In 2009, DC helped form the Partnership for Dietetics Education and Practice (PDEP), an alliance of dietetics regulatory bodies, dietetics educators and DC. The group sets standards of competence for education and practice and accredits dietetics education programs across Canada.

Nathalie Savoie, RD, MBA, is the current Chief Executive Officer of Dietitians of Canada, a role that is accountable to the Board of Directors.[8] As CEO she is also appointed by the Board as the DC Corporate Secretary. As the most senior staff member, she is responsible and accountable to the Board for ensuring the organization makes progress on the priorities as established by the Board of Directors and at a pace agreed upon with the Board, and for ensuring the organization operates within the policy boundaries set by the Board.


Dietitians of Canada welcomes as members registered dietitians, those studying to be dietitians as well as students in food science and nutritional science and graduates of these programs who are pursuing a career in dietetics or working in an area relevant to dietetics. Dietitians of Canada also welcomes as members internationally educated or qualifying dietitians.[9]

Dietitians of Canada works with members to raise the profile of the profession, support them in their practice, and to create new opportunities for growth, learning and development.


Dietitians of Canada undertakes a broad range of activities on behalf of its members including:

Leadership in shaping food and nutrition policy[edit]

At the national, provincial and local levels, DC works collaboratively with governments and like-minded health organizations, sharing their expertise as:[10]

  • Partners to advance public policy on nutrition labelling, chronic disease prevention and management, food insecurity, and children’s healthy growth and development
  • Advocates to promote access to healthy food for all
  • Appointed experts on federal and provincial government working groups, panels and task forces to address issues such as prenatal, infant and school nutrition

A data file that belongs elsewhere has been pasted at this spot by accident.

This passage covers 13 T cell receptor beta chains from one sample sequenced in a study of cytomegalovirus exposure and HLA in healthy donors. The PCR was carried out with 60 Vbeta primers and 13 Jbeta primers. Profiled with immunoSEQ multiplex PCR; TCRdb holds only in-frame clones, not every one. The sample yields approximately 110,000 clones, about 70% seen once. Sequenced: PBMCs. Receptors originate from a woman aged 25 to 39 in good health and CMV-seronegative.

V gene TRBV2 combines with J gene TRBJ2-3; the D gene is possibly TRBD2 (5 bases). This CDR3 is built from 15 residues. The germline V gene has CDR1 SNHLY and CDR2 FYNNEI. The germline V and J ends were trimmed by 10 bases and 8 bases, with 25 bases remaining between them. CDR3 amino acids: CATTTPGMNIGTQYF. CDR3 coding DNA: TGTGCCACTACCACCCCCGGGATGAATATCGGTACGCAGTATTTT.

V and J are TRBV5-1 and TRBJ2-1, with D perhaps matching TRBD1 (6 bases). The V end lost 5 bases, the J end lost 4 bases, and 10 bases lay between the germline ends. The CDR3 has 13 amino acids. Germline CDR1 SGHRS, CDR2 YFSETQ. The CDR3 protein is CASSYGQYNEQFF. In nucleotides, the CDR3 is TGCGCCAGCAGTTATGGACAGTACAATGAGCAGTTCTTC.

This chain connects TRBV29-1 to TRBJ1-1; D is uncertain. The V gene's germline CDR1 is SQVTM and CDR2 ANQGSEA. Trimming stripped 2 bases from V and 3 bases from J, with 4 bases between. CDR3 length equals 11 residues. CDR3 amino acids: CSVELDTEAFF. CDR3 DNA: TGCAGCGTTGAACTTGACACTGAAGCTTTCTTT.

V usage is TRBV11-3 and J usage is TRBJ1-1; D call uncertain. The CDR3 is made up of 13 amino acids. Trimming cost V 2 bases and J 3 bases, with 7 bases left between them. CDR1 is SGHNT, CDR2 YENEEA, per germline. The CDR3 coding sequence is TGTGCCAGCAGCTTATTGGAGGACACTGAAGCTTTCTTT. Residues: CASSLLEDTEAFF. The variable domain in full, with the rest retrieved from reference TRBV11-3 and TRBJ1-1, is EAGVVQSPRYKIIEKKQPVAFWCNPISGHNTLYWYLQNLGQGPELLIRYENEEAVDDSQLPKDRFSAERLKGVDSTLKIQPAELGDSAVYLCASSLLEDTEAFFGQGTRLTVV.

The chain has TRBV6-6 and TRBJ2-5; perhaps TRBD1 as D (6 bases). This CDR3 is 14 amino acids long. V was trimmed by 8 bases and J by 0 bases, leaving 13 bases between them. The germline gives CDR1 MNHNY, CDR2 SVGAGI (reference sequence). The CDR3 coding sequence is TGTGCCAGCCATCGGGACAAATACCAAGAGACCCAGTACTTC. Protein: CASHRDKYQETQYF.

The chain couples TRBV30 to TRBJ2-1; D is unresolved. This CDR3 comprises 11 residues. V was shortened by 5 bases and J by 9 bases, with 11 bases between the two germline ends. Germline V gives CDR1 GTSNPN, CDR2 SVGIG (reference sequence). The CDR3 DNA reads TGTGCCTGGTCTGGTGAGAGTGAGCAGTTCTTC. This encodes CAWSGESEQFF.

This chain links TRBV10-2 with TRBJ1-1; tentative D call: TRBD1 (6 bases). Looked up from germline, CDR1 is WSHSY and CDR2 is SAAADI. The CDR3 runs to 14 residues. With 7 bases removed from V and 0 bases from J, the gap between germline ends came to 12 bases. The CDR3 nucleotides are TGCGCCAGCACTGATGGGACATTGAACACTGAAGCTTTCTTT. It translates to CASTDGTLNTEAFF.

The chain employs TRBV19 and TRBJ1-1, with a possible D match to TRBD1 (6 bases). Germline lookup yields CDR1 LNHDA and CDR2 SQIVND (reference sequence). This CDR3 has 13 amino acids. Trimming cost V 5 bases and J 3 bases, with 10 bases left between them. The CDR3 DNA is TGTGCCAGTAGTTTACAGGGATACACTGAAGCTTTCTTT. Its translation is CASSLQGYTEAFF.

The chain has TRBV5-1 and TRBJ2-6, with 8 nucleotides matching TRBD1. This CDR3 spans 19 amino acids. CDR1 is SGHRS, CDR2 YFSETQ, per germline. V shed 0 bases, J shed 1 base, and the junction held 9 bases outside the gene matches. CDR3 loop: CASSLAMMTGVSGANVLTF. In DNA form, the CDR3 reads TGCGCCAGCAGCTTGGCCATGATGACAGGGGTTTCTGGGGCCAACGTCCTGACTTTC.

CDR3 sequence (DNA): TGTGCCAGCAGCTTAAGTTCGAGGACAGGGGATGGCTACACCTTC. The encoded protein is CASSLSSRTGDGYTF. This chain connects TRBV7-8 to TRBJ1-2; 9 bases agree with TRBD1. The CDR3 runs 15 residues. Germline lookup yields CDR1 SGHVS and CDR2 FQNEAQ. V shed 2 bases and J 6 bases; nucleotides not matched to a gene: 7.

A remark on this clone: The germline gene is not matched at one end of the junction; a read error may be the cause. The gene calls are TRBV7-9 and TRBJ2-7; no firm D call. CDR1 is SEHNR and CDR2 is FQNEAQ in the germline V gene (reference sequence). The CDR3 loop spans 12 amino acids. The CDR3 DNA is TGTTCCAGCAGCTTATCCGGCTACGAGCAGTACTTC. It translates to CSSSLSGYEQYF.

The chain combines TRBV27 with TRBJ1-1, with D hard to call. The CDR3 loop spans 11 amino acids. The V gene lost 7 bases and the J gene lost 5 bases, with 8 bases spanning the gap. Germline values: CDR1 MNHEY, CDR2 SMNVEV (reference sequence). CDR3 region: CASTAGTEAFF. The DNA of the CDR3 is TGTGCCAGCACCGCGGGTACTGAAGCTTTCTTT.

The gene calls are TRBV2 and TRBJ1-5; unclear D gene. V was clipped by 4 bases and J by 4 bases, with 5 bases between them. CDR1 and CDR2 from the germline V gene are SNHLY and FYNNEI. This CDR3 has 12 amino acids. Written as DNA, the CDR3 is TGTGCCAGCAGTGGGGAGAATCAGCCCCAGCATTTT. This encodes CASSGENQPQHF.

• Collaborators on national and provincial alliances and coalitions to advance common objectives such as restrictions on advertising to children, a healthier food supply and health system improvements.

Access to trusted food and nutrition information[edit]

Dietitians of Canada provides easier access to trusted food and nutrition information through their bilingual websites Dietitians of Canada and EatRight Ontario, mobile apps (Cookspiration, eaTracker, eaTipster). Dietitians of Canada helps the public find dietitians working in private practice through their database of 700 consulting dietitians. Ninety-four per cent (94%) of Canadians agree dietitians are a credible source of food and nutrition information.

Annual Nutrition Month campaign[edit]

For over 35 years, Dietitians of Canada has organized Nutrition Month in March with a goal of providing information and guidance to Canadians making it a little easier to choose, eat and enjoy healthy food. The annual campaign engages hundreds of members in its planning and delivery. The annual media reach is 30-55 million.[11] The 2015 Campaign won the Canadian Society of Association Executives - ‘Associations Make A Better Canada’ Award.